The claims of investors who have loaned to a company. The debts of a company.
  • Liquidity
    The ease with which an asset can be converted to cash. Mutual fund units are generally considered highly liquid investments as they can be sold on any business day at their current net asset value.
  • Load fund
    A mutual fund that charges an extra sales fee on top of the other fees. Loads do not mean a fund is managed better. There are two types of loads; front-end, charged at the time of purchase and back-end, charged at the time of redemption.
  • Liquid Funds /Money Market Funds
    Funds investing only in short-term money market instruments including treasury bills, commercial paper and certificates of deposit. The objective is to provide liquidity and preserve the capital
  • Lock In Period
    The period after investment in fresh units during which the investor cannot redeem the units.




  • Market risk
    The potential loss that is possible as a result of short-term volatility of the stock market, indicated by beta. Owning mutual funds shields an investor to some market risk that a stockholder may be vulnerable to because of their diversification.
  • Maturity date
    Date on which the principal amount of a debt instrument or bond becomes due and payable in full.
  • Maturity value
    The amount the issuer agrees to pay out when the bond reaches it's maturity date.
  • Money market funds
    A mutual fund that invests in short-term government securities, certificates of deposit and other highly liquid securities such as T- bills and short-term commercial paper, and generally pays money market rates of interest. An investment in a money market fund is neither insured nor guaranteed by the government or by any other entity or institution, so there is no assurance that the share price will be maintained.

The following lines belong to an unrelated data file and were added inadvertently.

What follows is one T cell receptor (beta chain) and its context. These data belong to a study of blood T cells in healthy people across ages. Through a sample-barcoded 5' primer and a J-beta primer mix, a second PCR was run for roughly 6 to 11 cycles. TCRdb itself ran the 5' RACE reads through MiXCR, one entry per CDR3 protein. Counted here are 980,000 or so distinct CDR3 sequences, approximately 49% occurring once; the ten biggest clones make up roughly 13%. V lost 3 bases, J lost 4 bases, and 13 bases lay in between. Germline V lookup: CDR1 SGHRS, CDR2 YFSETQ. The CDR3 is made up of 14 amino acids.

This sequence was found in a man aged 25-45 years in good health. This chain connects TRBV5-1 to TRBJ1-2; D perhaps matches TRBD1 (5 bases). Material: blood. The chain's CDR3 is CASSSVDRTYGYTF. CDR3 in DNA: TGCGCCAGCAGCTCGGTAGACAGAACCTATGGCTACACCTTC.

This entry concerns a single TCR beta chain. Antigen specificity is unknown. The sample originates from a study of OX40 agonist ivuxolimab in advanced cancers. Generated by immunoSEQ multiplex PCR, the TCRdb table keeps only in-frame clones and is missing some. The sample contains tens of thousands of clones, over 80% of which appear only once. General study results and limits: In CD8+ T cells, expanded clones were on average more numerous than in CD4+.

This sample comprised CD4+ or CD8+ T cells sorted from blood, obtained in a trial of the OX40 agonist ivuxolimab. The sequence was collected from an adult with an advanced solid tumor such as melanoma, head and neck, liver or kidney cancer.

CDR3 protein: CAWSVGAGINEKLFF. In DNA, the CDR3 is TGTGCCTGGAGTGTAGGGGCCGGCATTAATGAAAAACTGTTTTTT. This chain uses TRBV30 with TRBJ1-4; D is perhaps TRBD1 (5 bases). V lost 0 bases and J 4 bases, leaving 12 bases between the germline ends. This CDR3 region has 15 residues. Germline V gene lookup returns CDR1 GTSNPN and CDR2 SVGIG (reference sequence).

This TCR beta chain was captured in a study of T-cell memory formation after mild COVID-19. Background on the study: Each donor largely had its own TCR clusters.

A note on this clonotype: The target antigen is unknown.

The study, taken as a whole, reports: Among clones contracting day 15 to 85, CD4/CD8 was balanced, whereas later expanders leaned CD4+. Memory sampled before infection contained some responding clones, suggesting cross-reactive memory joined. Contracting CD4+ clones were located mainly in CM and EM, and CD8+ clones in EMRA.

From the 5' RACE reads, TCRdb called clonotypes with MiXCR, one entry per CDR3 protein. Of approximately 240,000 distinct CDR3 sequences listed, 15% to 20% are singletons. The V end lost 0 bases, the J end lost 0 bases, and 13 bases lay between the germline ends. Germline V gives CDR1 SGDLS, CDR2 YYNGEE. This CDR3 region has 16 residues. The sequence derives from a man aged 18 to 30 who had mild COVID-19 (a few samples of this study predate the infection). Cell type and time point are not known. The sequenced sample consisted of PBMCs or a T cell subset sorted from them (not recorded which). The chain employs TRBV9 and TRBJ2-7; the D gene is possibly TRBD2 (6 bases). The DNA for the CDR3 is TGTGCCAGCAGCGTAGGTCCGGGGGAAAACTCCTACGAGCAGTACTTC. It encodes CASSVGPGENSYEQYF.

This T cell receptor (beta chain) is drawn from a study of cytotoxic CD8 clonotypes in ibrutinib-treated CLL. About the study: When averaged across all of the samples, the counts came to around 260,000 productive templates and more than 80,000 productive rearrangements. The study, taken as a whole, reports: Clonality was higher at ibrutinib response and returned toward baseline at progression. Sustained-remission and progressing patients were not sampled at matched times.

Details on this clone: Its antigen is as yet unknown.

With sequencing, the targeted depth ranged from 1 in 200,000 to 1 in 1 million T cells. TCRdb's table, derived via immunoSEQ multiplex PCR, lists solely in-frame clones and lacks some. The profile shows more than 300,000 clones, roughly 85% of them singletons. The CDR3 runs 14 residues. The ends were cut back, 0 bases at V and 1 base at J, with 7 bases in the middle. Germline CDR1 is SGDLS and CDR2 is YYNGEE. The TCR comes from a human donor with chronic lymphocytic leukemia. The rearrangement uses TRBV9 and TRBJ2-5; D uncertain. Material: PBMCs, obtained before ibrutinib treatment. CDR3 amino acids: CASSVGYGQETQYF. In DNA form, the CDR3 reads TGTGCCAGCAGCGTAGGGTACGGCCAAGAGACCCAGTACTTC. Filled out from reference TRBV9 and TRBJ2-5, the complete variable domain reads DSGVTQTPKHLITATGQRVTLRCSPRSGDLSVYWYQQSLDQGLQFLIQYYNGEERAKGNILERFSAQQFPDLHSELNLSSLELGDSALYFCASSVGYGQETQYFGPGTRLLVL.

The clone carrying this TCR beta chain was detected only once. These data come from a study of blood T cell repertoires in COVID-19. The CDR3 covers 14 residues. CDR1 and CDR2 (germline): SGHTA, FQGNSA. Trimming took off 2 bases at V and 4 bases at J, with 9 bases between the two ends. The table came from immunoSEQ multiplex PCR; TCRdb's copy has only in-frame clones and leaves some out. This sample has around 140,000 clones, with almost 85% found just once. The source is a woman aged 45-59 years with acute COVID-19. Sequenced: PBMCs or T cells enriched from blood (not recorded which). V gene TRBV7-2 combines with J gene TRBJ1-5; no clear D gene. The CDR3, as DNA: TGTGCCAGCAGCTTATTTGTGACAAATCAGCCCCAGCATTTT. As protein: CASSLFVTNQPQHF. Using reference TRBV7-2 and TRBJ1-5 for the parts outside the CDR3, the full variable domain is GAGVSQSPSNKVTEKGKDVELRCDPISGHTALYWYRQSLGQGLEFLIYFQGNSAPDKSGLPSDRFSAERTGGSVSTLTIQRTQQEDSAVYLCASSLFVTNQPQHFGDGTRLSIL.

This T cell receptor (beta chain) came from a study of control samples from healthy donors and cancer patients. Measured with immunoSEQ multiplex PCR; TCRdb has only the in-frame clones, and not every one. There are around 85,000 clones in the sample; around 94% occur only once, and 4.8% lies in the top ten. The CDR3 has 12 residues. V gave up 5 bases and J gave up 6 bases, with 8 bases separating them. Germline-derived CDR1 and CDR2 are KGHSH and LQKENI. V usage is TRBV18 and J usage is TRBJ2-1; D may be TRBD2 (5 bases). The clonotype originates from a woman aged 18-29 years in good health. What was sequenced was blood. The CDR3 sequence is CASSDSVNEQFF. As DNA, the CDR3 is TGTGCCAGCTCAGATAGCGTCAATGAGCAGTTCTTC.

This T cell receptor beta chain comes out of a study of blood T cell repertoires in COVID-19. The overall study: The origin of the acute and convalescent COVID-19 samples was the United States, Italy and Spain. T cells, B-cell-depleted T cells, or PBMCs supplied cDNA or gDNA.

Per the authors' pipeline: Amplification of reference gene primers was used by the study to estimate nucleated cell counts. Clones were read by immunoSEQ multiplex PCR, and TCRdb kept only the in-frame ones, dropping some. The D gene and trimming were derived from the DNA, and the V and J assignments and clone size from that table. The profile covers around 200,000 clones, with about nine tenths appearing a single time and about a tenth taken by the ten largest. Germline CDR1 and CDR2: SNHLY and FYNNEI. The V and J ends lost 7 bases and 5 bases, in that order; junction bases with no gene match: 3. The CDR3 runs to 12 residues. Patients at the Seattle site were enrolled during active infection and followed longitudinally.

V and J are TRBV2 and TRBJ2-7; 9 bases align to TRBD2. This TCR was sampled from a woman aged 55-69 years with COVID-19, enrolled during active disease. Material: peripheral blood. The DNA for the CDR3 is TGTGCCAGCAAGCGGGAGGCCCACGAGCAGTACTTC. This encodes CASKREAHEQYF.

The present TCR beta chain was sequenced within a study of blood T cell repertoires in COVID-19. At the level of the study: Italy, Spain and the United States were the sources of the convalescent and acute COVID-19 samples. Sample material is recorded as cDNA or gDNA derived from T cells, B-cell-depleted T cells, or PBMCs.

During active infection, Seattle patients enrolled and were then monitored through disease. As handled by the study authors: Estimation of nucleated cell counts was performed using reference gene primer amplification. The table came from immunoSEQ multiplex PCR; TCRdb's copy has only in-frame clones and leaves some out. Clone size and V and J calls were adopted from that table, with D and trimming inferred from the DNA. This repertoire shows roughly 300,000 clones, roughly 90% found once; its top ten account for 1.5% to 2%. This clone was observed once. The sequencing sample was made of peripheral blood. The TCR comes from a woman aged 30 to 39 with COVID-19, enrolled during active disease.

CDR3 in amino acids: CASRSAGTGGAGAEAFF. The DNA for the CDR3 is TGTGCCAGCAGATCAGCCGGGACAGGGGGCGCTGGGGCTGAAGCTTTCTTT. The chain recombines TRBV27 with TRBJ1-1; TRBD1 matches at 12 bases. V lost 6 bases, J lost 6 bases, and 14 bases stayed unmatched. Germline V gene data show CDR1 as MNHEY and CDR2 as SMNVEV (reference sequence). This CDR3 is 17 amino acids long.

• Money Market Instruments
    Commercial paper, treasury bills, GOI securities with an unexpired maturity up to one year, call money, certificates of deposit and any other instrument specified by the Reserve Bank of India.
  • Municipal bond fund
    A mutual fund consisting of bonds issued by a state, city, or local government entity. The interest these securities pay is generally passed through to shareholders free of tax.
  • Mutual fund
    A Mutual Fund is a common pool of money from numerous investors who wish to save money. Each fund's investments are chosen and monitored by qualified professionals who use this money to create a portfolio. That portfolio could consist of stocks, bonds, money market instruments or a combination of those. Mutual funds offer investors the advantages of diversification, professional management,affordability, liquidity and convenience.
  • Management Fee
    The amount a scheme pays to its asset management company for its services. Typically, a certain percentage of assets under management. A fund's management fee is listed in its offer document.
  • Market Timing
    Attempting to time the purchase and sale of securities or mutual fund units to coincide with market conditions.
  • Maturity Date
    The date on which the principal amount of a bond is to be paid in full.
  • Management Fee
    The amount paid by a mutual fund to the asset management company for its services; SEBI restricts this to 2.50% p.a. in equity funds and 2.25% p.a. for equity funds.